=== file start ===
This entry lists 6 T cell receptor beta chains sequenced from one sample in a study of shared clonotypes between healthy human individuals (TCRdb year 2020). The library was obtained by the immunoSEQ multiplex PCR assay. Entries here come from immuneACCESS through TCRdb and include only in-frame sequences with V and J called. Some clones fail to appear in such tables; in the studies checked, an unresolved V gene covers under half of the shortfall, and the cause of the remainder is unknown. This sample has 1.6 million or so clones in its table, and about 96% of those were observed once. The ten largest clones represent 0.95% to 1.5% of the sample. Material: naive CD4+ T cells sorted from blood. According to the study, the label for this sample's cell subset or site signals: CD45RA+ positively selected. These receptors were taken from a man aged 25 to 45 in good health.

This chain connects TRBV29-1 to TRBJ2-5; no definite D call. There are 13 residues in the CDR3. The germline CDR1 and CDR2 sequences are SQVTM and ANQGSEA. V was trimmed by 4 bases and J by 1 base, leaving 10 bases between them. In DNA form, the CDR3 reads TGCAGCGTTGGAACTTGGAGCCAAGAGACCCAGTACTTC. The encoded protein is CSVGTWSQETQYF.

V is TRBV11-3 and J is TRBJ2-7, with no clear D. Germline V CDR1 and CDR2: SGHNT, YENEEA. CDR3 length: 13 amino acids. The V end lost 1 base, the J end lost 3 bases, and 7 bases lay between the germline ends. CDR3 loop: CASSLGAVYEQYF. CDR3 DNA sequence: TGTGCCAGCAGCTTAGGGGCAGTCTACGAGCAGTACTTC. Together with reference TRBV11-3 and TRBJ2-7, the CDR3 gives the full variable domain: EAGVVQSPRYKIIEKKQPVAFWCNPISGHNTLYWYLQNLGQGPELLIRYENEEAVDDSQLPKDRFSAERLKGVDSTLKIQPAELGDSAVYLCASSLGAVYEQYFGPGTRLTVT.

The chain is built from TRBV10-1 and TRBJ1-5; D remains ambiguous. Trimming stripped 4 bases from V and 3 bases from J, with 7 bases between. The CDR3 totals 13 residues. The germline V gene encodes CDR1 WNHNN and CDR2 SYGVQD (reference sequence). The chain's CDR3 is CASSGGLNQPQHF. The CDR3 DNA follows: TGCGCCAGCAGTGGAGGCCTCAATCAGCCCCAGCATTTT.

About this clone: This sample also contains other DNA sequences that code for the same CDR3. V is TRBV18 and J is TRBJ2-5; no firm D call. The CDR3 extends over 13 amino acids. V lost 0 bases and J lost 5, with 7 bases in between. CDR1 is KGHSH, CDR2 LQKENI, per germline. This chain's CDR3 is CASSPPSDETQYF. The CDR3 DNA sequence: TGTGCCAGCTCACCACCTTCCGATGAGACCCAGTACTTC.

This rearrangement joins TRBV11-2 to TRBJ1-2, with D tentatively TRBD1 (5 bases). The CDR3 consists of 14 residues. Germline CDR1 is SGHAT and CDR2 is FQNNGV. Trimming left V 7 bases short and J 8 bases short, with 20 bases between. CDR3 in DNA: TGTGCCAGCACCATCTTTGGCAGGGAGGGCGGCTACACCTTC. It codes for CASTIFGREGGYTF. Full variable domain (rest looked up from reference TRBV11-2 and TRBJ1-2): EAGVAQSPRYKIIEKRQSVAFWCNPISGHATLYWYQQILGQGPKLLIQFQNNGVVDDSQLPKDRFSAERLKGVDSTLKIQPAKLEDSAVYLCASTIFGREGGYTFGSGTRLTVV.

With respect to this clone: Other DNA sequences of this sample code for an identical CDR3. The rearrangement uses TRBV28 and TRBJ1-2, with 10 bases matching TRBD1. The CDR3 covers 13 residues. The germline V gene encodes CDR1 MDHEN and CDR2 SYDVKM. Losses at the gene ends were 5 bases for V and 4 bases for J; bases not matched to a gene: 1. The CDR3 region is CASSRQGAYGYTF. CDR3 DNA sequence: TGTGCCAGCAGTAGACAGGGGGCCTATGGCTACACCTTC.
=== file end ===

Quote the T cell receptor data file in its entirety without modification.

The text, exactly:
This entry lists 6 T cell receptor beta chains sequenced from one sample in a study of shared clonotypes between healthy human individuals (TCRdb year 2020). The library was obtained by the immunoSEQ multiplex PCR assay. Entries here come from immuneACCESS through TCRdb and include only in-frame sequences with V and J called. Some clones fail to appear in such tables; in the studies checked, an unresolved V gene covers under half of the shortfall, and the cause of the remainder is unknown. This sample has 1.6 million or so clones in its table, and about 96% of those were observed once. The ten largest clones represent 0.95% to 1.5% of the sample. Material: naive CD4+ T cells sorted from blood. According to the study, the label for this sample's cell subset or site signals: CD45RA+ positively selected. These receptors were taken from a man aged 25 to 45 in good health.

This chain connects TRBV29-1 to TRBJ2-5; no definite D call. There are 13 residues in the CDR3. The germline CDR1 and CDR2 sequences are SQVTM and ANQGSEA. V was trimmed by 4 bases and J by 1 base, leaving 10 bases between them. In DNA form, the CDR3 reads TGCAGCGTTGGAACTTGGAGCCAAGAGACCCAGTACTTC. The encoded protein is CSVGTWSQETQYF.

V is TRBV11-3 and J is TRBJ2-7, with no clear D. Germline V CDR1 and CDR2: SGHNT, YENEEA. CDR3 length: 13 amino acids. The V end lost 1 base, the J end lost 3 bases, and 7 bases lay between the germline ends. CDR3 loop: CASSLGAVYEQYF. CDR3 DNA sequence: TGTGCCAGCAGCTTAGGGGCAGTCTACGAGCAGTACTTC. Together with reference TRBV11-3 and TRBJ2-7, the CDR3 gives the full variable domain: EAGVVQSPRYKIIEKKQPVAFWCNPISGHNTLYWYLQNLGQGPELLIRYENEEAVDDSQLPKDRFSAERLKGVDSTLKIQPAELGDSAVYLCASSLGAVYEQYFGPGTRLTVT.

The chain is built from TRBV10-1 and TRBJ1-5; D remains ambiguous. Trimming stripped 4 bases from V and 3 bases from J, with 7 bases between. The CDR3 totals 13 residues. The germline V gene encodes CDR1 WNHNN and CDR2 SYGVQD (reference sequence). The chain's CDR3 is CASSGGLNQPQHF. The CDR3 DNA follows: TGCGCCAGCAGTGGAGGCCTCAATCAGCCCCAGCATTTT.

About this clone: This sample also contains other DNA sequences that code for the same CDR3. V is TRBV18 and J is TRBJ2-5; no firm D call. The CDR3 extends over 13 amino acids. V lost 0 bases and J lost 5, with 7 bases in between. CDR1 is KGHSH, CDR2 LQKENI, per germline. This chain's CDR3 is CASSPPSDETQYF. The CDR3 DNA sequence: TGTGCCAGCTCACCACCTTCCGATGAGACCCAGTACTTC.

This rearrangement joins TRBV11-2 to TRBJ1-2, with D tentatively TRBD1 (5 bases). The CDR3 consists of 14 residues. Germline CDR1 is SGHAT and CDR2 is FQNNGV. Trimming left V 7 bases short and J 8 bases short, with 20 bases between. CDR3 in DNA: TGTGCCAGCACCATCTTTGGCAGGGAGGGCGGCTACACCTTC. It codes for CASTIFGREGGYTF. Full variable domain (rest looked up from reference TRBV11-2 and TRBJ1-2): EAGVAQSPRYKIIEKRQSVAFWCNPISGHATLYWYQQILGQGPKLLIQFQNNGVVDDSQLPKDRFSAERLKGVDSTLKIQPAKLEDSAVYLCASTIFGREGGYTFGSGTRLTVV.

With respect to this clone: Other DNA sequences of this sample code for an identical CDR3. The rearrangement uses TRBV28 and TRBJ1-2, with 10 bases matching TRBD1. The CDR3 covers 13 residues. The germline V gene encodes CDR1 MDHEN and CDR2 SYDVKM. Losses at the gene ends were 5 bases for V and 4 bases for J; bases not matched to a gene: 1. The CDR3 region is CASSRQGAYGYTF. CDR3 DNA sequence: TGTGCCAGCAGTAGACAGGGGGCCTATGGCTACACCTTC.